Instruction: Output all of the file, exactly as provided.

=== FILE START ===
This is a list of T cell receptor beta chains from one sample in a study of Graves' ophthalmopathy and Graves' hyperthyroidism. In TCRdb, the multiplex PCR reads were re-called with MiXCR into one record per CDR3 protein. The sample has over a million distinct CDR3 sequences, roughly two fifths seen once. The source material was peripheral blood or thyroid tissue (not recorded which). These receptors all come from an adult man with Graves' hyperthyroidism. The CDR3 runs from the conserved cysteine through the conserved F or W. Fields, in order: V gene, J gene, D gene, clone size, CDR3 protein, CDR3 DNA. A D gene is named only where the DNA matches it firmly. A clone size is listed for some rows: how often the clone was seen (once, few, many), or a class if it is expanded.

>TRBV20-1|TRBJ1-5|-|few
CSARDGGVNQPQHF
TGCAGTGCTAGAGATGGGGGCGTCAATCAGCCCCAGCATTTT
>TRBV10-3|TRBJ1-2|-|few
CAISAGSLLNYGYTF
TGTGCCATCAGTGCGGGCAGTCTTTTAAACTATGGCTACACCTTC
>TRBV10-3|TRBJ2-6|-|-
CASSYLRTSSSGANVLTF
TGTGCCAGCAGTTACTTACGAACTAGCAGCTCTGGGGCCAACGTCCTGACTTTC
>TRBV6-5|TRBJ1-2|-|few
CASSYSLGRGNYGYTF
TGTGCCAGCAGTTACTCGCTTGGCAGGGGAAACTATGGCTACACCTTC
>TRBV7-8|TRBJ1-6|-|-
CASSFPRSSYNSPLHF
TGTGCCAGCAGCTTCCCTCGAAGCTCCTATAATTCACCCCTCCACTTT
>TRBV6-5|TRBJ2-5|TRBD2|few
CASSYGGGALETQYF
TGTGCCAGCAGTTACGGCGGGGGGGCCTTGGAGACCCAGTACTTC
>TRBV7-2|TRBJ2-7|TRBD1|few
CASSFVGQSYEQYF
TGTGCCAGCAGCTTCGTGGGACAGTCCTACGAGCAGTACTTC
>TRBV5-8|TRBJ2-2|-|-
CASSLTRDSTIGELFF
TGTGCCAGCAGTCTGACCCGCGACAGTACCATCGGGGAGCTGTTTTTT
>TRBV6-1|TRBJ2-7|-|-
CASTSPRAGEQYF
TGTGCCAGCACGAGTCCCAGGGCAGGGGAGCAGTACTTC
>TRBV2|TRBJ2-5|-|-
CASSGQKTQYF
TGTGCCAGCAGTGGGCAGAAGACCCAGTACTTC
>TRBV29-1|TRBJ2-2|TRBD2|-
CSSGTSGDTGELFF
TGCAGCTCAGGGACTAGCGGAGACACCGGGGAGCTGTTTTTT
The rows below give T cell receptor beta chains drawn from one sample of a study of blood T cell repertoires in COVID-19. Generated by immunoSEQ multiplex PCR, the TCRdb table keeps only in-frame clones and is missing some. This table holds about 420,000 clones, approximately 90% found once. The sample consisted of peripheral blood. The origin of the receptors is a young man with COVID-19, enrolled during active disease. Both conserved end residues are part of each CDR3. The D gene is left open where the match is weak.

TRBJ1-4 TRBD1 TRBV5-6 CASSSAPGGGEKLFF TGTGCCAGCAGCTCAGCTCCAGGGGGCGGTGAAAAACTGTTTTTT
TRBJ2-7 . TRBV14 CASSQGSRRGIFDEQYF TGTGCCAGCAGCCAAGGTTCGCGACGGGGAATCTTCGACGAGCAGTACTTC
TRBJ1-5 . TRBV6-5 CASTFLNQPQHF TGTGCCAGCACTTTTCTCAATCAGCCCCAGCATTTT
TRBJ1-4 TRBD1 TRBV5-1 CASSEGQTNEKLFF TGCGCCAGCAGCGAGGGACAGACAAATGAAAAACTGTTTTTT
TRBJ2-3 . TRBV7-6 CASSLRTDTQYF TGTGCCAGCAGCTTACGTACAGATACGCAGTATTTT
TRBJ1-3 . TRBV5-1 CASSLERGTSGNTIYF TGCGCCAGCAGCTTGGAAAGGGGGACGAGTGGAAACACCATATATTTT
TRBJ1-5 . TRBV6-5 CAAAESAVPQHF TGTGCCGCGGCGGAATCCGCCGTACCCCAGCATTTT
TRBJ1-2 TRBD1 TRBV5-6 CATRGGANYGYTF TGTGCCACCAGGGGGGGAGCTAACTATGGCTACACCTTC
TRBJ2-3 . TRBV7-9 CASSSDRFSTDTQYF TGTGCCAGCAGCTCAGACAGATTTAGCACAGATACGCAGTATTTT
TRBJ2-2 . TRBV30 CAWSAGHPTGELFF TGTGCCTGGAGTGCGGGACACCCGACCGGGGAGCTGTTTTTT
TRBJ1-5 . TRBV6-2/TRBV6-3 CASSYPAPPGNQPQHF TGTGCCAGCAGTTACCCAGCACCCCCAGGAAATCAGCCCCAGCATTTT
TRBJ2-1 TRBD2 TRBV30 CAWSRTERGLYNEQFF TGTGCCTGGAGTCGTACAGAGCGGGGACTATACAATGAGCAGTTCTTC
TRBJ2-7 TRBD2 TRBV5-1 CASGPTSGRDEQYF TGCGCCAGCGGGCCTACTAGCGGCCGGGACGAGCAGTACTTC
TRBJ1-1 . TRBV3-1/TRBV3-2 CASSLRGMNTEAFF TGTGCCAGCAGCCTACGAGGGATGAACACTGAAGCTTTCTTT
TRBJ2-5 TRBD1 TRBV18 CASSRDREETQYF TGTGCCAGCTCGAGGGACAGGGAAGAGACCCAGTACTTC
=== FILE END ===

This is a list of T cell receptor beta chains from one sample in a study of Graves' ophthalmopathy and Graves' hyperthyroidism. In TCRdb, the multiplex PCR reads were re-called with MiXCR into one record per CDR3 protein. The sample has over a million distinct CDR3 sequences, roughly two fifths seen once. The source material was peripheral blood or thyroid tissue (not recorded which). These receptors all come from an adult man with Graves' hyperthyroidism. The CDR3 runs from the conserved cysteine through the conserved F or W. Fields, in order: V gene, J gene, D gene, clone size, CDR3 protein, CDR3 DNA. A D gene is named only where the DNA matches it firmly. A clone size is listed for some rows: how often the clone was seen (once, few, many), or a class if it is expanded.

>TRBV20-1|TRBJ1-5|-|few
CSARDGGVNQPQHF
TGCAGTGCTAGAGATGGGGGCGTCAATCAGCCCCAGCATTTT
>TRBV10-3|TRBJ1-2|-|few
CAISAGSLLNYGYTF
TGTGCCATCAGTGCGGGCAGTCTTTTAAACTATGGCTACACCTTC
>TRBV10-3|TRBJ2-6|-|-
CASSYLRTSSSGANVLTF
TGTGCCAGCAGTTACTTACGAACTAGCAGCTCTGGGGCCAACGTCCTGACTTTC
>TRBV6-5|TRBJ1-2|-|few
CASSYSLGRGNYGYTF
TGTGCCAGCAGTTACTCGCTTGGCAGGGGAAACTATGGCTACACCTTC
>TRBV7-8|TRBJ1-6|-|-
CASSFPRSSYNSPLHF
TGTGCCAGCAGCTTCCCTCGAAGCTCCTATAATTCACCCCTCCACTTT
>TRBV6-5|TRBJ2-5|TRBD2|few
CASSYGGGALETQYF
TGTGCCAGCAGTTACGGCGGGGGGGCCTTGGAGACCCAGTACTTC
>TRBV7-2|TRBJ2-7|TRBD1|few
CASSFVGQSYEQYF
TGTGCCAGCAGCTTCGTGGGACAGTCCTACGAGCAGTACTTC
>TRBV5-8|TRBJ2-2|-|-
CASSLTRDSTIGELFF
TGTGCCAGCAGTCTGACCCGCGACAGTACCATCGGGGAGCTGTTTTTT
>TRBV6-1|TRBJ2-7|-|-
CASTSPRAGEQYF
TGTGCCAGCACGAGTCCCAGGGCAGGGGAGCAGTACTTC
>TRBV2|TRBJ2-5|-|-
CASSGQKTQYF
TGTGCCAGCAGTGGGCAGAAGACCCAGTACTTC
>TRBV29-1|TRBJ2-2|TRBD2|-
CSSGTSGDTGELFF
TGCAGCTCAGGGACTAGCGGAGACACCGGGGAGCTGTTTTTT
The rows below give T cell receptor beta chains drawn from one sample of a study of blood T cell repertoires in COVID-19. Generated by immunoSEQ multiplex PCR, the TCRdb table keeps only in-frame clones and is missing some. This table holds about 420,000 clones, approximately 90% found once. The sample consisted of peripheral blood. The origin of the receptors is a young man with COVID-19, enrolled during active disease. Both conserved end residues are part of each CDR3. The D gene is left open where the match is weak.

TRBJ1-4 TRBD1 TRBV5-6 CASSSAPGGGEKLFF TGTGCCAGCAGCTCAGCTCCAGGGGGCGGTGAAAAACTGTTTTTT
TRBJ2-7 . TRBV14 CASSQGSRRGIFDEQYF TGTGCCAGCAGCCAAGGTTCGCGACGGGGAATCTTCGACGAGCAGTACTTC
TRBJ1-5 . TRBV6-5 CASTFLNQPQHF TGTGCCAGCACTTTTCTCAATCAGCCCCAGCATTTT
TRBJ1-4 TRBD1 TRBV5-1 CASSEGQTNEKLFF TGCGCCAGCAGCGAGGGACAGACAAATGAAAAACTGTTTTTT
TRBJ2-3 . TRBV7-6 CASSLRTDTQYF TGTGCCAGCAGCTTACGTACAGATACGCAGTATTTT
TRBJ1-3 . TRBV5-1 CASSLERGTSGNTIYF TGCGCCAGCAGCTTGGAAAGGGGGACGAGTGGAAACACCATATATTTT
TRBJ1-5 . TRBV6-5 CAAAESAVPQHF TGTGCCGCGGCGGAATCCGCCGTACCCCAGCATTTT
TRBJ1-2 TRBD1 TRBV5-6 CATRGGANYGYTF TGTGCCACCAGGGGGGGAGCTAACTATGGCTACACCTTC
TRBJ2-3 . TRBV7-9 CASSSDRFSTDTQYF TGTGCCAGCAGCTCAGACAGATTTAGCACAGATACGCAGTATTTT
TRBJ2-2 . TRBV30 CAWSAGHPTGELFF TGTGCCTGGAGTGCGGGACACCCGACCGGGGAGCTGTTTTTT
TRBJ1-5 . TRBV6-2/TRBV6-3 CASSYPAPPGNQPQHF TGTGCCAGCAGTTACCCAGCACCCCCAGGAAATCAGCCCCAGCATTTT
TRBJ2-1 TRBD2 TRBV30 CAWSRTERGLYNEQFF TGTGCCTGGAGTCGTACAGAGCGGGGACTATACAATGAGCAGTTCTTC
TRBJ2-7 TRBD2 TRBV5-1 CASGPTSGRDEQYF TGCGCCAGCGGGCCTACTAGCGGCCGGGACGAGCAGTACTTC
TRBJ1-1 . TRBV3-1/TRBV3-2 CASSLRGMNTEAFF TGTGCCAGCAGCCTACGAGGGATGAACACTGAAGCTTTCTTT
TRBJ2-5 TRBD1 TRBV18 CASSRDREETQYF TGTGCCAGCTCGAGGGACAGGGAAGAGACCCAGTACTTC